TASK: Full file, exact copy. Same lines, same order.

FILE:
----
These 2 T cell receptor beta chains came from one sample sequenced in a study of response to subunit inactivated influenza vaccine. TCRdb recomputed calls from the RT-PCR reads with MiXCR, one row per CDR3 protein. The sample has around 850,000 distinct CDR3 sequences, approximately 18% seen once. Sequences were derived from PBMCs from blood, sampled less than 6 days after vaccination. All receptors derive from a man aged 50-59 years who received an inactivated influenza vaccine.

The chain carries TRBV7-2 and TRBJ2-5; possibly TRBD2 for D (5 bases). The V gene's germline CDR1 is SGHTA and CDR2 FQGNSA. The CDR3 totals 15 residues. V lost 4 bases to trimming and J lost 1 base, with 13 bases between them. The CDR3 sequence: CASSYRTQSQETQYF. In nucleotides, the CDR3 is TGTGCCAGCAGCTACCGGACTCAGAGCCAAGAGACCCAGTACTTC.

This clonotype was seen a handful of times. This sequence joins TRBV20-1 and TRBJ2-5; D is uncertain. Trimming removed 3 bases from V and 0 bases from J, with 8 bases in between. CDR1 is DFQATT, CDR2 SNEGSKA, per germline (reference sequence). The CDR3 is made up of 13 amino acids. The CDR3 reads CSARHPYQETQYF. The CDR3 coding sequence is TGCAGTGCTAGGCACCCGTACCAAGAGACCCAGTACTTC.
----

These 2 T cell receptor beta chains came from one sample sequenced in a study of response to subunit inactivated influenza vaccine. TCRdb recomputed calls from the RT-PCR reads with MiXCR, one row per CDR3 protein. The sample has around 850,000 distinct CDR3 sequences, approximately 18% seen once. Sequences were derived from PBMCs from blood, sampled less than 6 days after vaccination. All receptors derive from a man aged 50-59 years who received an inactivated influenza vaccine.

The chain carries TRBV7-2 and TRBJ2-5; possibly TRBD2 for D (5 bases). The V gene's germline CDR1 is SGHTA and CDR2 FQGNSA. The CDR3 totals 15 residues. V lost 4 bases to trimming and J lost 1 base, with 13 bases between them. The CDR3 sequence: CASSYRTQSQETQYF. In nucleotides, the CDR3 is TGTGCCAGCAGCTACCGGACTCAGAGCCAAGAGACCCAGTACTTC.

This clonotype was seen a handful of times. This sequence joins TRBV20-1 and TRBJ2-5; D is uncertain. Trimming removed 3 bases from V and 0 bases from J, with 8 bases in between. CDR1 is DFQATT, CDR2 SNEGSKA, per germline (reference sequence). The CDR3 is made up of 13 amino acids. The CDR3 reads CSARHPYQETQYF. The CDR3 coding sequence is TGCAGTGCTAGGCACCCGTACCAAGAGACCCAGTACTTC.